An Insurance Offer You Shouldn't Refuse

By Elizabeth Razzi
Sunday, September 2, 2007

Title insurance. I'll bet you think of it every night as your head hits the pillow: "At least we're covered by title insurance."

Okay, probably not. In truth, not only is title insurance the least-thought-about form of insurance, but the whole process of insuring title, guaranteeing your clear-cut ownership of the land, is odd.

It's logical enough that you have to pay a title company to research public land records and verify that the seller of a property actually holds a clear title that can be sold to you. But then the same company offers to sell you an insurance policy that pays off if they missed something. Then your lender demands that you cough up the cash for one of these insurance policies -- just to cover the lender.

It sounds like an offer from the mob.

But you probably should say yes. When making a decision about any type of insurance, the guideline is that the more dire the financial consequence of a loss, the more you need the insurance. Health insurance is necessary because it covers cancer, not because it covers flu shots. Homeowner's insurance is necessary because it covers fires, not because it covers broken windows. And title insurance is necessary because it covers you if some long-forgotten ex-spouse of the seller comes forth claiming that someone forged her signature on the deed.

You might wonder why you would need coverage if your lender already has it. Wouldn't the lender fight any claims that come up to cloud the title? It's true, you could ride along on that protection, to a point. But remember that the lender's concern over your property extends only to the amount of money you owe that lender. As you pay off your mortgage, the amount of title insurance coverage under the lender's policy will decline. With an owner's policy, you're covered for the value of the property, and coverage endures as long as you own it.

Standard policies generally cover threats to the title that occur before you buy the property. Title insurers now are offering enhanced policies that cover homeowners for a number of threats to their title that could arise in the years after the purchase.

For example, enhanced policies would pay your legal bills or reimburse losses if someone were to forge your signature on a deed or illegitimately place a lien against your property; if you were forced to remove a fence because it was built on the wrong side of the property line; or if you found yourself with a clouded title because someone failed to record the release of an old lien when you refinanced a mortgage.

Mike McFarlane, a real estate lawyer who owns Highland Title and Escrow in Ashburn, reviewed the pricing offered by Stewart Title Guaranty. On a Virginia home bought with a $500,000 mortgage, for example, the mandatory title insurance covering the lender would cost about $1,250. Adding a standard policy covering the owner would cost about $550, raising your total to $1,800. (In a July column, I mistakenly said adding owner's coverage would double the price. In fact, the extra cost for adding standard owner's coverage amounts to about $1 per $1,000 of home value, McFarlane said.)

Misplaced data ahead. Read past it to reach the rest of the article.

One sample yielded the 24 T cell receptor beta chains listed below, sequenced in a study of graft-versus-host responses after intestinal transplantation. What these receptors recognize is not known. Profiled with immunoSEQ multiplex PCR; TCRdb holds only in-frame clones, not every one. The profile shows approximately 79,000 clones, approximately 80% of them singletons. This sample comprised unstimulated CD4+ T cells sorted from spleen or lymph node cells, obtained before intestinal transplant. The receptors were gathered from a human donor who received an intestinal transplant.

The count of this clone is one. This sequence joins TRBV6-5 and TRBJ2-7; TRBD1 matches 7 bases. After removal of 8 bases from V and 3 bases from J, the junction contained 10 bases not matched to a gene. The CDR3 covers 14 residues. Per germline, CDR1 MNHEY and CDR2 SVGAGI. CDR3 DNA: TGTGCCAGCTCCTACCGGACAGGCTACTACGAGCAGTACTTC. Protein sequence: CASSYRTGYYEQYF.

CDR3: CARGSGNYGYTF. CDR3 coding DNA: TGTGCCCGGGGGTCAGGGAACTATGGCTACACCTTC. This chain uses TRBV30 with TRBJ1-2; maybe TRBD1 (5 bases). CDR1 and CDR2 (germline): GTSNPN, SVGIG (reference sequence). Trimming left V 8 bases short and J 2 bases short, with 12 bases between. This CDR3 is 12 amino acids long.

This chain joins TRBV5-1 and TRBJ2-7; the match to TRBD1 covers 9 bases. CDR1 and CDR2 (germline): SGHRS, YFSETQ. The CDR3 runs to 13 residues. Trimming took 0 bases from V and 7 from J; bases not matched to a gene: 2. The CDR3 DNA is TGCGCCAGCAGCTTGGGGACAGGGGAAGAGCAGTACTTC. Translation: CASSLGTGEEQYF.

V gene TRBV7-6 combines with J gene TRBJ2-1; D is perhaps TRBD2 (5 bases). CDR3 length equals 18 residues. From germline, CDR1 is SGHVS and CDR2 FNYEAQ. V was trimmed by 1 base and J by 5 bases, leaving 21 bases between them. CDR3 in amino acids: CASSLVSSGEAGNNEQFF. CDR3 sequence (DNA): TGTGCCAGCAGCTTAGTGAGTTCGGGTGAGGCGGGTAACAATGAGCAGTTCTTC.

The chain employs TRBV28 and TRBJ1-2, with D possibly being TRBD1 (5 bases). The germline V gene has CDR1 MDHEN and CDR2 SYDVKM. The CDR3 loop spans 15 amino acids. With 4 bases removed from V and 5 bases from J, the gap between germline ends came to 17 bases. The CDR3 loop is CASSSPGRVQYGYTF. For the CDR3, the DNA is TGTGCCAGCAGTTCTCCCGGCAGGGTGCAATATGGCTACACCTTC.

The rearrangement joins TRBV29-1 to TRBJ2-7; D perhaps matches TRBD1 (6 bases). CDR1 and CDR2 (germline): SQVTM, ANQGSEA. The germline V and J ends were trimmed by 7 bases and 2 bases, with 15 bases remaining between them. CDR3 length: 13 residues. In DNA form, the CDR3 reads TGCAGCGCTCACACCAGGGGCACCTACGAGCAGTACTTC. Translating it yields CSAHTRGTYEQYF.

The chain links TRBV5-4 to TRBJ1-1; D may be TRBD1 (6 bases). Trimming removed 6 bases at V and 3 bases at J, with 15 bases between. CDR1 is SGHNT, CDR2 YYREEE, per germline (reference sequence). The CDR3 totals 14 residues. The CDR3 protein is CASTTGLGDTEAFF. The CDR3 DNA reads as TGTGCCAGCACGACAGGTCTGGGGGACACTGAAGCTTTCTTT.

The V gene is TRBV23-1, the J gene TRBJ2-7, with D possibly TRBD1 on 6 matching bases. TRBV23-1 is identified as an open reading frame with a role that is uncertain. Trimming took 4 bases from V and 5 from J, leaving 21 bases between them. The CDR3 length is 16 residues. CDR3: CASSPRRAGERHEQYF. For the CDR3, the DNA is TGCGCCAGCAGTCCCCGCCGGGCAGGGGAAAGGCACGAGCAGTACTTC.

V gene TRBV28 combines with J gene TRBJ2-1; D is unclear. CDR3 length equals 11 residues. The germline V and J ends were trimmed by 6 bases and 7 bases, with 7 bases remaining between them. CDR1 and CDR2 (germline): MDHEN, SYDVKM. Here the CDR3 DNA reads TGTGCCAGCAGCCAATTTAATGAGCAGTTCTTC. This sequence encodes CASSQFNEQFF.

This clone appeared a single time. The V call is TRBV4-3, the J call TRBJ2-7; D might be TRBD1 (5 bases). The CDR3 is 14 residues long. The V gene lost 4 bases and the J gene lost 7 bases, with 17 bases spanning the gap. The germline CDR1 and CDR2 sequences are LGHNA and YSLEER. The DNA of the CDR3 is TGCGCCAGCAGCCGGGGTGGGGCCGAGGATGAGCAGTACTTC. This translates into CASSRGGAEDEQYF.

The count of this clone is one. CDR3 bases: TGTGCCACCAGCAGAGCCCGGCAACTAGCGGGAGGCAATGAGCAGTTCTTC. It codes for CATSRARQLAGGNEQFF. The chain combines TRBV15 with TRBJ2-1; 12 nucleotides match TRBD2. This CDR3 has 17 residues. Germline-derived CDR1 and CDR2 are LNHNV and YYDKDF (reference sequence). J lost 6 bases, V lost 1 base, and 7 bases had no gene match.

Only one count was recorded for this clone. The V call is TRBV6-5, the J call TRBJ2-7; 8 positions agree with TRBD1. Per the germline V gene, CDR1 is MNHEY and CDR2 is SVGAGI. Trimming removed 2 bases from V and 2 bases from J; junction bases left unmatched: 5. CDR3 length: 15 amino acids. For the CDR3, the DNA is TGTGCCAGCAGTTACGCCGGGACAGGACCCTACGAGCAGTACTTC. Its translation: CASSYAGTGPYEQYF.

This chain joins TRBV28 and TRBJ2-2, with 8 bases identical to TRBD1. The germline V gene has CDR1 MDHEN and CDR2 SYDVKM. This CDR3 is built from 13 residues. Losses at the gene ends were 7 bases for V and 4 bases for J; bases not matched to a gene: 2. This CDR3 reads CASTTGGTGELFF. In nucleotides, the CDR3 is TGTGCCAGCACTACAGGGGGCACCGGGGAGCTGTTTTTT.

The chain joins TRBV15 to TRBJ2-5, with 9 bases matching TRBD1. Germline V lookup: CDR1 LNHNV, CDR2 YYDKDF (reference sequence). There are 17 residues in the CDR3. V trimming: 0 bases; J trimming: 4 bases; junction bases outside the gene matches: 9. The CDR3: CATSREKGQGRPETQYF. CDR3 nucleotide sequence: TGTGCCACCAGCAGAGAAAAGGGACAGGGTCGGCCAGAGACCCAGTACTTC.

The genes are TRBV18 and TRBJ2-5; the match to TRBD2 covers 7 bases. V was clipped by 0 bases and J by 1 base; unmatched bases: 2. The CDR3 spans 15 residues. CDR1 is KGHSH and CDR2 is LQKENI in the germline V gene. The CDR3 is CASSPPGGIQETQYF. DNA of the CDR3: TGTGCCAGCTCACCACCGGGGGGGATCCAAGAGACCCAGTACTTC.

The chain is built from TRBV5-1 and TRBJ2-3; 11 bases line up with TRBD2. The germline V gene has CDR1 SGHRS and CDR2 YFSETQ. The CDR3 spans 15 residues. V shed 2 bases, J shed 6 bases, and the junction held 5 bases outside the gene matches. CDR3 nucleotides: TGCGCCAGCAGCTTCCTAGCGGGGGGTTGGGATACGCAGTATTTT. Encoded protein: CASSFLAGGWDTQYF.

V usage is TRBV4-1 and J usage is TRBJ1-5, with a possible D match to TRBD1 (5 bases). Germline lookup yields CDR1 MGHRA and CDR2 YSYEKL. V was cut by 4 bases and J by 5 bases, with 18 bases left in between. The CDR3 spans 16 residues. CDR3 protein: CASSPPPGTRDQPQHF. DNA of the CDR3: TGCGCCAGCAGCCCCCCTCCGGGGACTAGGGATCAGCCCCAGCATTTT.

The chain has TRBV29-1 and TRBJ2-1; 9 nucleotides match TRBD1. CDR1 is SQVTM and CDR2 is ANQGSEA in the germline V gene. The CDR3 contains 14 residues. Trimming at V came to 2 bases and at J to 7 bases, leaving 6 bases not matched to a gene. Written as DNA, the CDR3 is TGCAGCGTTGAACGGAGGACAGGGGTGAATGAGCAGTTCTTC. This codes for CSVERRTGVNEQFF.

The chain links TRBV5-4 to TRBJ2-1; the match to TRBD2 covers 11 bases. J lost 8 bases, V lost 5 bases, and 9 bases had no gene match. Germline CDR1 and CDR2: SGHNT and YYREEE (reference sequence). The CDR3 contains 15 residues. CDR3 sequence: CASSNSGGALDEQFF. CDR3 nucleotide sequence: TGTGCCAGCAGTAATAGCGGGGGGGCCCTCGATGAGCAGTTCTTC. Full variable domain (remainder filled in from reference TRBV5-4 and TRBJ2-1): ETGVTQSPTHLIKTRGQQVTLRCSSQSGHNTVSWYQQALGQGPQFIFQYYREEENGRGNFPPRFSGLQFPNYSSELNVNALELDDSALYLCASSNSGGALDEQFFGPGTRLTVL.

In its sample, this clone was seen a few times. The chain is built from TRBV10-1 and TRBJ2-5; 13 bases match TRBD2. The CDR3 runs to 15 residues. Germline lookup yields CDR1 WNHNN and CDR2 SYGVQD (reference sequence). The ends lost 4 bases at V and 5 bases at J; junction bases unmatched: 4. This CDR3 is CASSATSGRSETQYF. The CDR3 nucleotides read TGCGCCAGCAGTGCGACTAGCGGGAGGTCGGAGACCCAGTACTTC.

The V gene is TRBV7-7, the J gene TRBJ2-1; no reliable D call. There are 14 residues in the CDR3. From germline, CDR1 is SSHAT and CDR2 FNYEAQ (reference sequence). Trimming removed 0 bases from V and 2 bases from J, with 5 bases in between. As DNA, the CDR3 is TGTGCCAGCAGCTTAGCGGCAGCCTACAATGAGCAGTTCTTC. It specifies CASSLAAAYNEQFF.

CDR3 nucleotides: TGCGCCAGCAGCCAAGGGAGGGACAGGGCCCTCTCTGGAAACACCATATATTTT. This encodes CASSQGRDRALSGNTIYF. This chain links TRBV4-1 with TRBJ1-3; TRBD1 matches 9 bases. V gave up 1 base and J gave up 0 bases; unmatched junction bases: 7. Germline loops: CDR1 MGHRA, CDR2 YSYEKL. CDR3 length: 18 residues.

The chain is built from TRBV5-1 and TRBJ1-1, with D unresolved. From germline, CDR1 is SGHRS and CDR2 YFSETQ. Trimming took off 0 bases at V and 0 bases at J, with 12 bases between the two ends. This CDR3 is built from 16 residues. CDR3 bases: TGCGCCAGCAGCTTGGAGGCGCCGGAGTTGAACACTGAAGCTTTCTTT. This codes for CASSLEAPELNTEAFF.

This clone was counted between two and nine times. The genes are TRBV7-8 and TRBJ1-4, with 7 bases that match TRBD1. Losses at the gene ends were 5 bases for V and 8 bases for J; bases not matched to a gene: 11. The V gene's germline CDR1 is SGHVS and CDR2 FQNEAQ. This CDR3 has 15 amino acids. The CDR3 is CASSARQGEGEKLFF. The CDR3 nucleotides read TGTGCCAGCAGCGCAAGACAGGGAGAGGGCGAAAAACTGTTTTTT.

Choosing enhanced coverage costs 20 to 25 percent more than standard owner's coverage, so that would bump up your cost by an additional $100 to $125.

Extra coverage is nice, but if you've been scrimping for a down payment, that extra hundred bucks (or more, on a more expensive home) might be better kept in your pocket than spent on the deluxe version of optional insurance. When you ask for price quotes from settlement agents or title companies, ask whether the premium is for a standard or enhanced policy. Some title agents make the enhanced coverage their default, and others assume you will want a standard policy. (You can, of course, decline the owner's policy altogether, although I think it's prudent to take at least some coverage.)

"I am not the strongest fan of enhanced title insurance," said McFarlane, who earns a commission selling it. "It is not a bad thing to have, but I think people should be able to do a cost-benefit analysis," he added.

For example, a community governed by a strong homeowners association will restrict the construction of fences and sheds, so owners would be unlikely to experience some of the property-line issues that would be covered by an enhanced policy. Owners of a condominium apartment also might have less use for the extra coverage, he said.

That's not to say it's worthless. "An older house might have issues that you want to protect with enhanced coverage," McFarlane said.

Whenever you buy a home or refinance a mortgage, ask for a discounted "reissue rate" on the new policy. That's long been standard advice for refinances. You don't need a new owner's policy if you bought one before; that old policy remains in effect. And the "reissue" discount could save about 30 percent on the lender's coverage, if the old policy was taken out less than 10 years ago.

McFarlane said the savings could even be available when you purchase a resale home, if the seller's policy is less than 10 years old. "That's somewhat a guarded secret among title insurance agents," he said. He recommends putting language into the home-purchase contract asking the sellers to give you a copy of their title insurance policy before settlement. You would need that to back up your request for a reissue rate. "It could save you hundreds of dollars," McFarlane said.

Your only risk is that the seller or the title insurance company says no.

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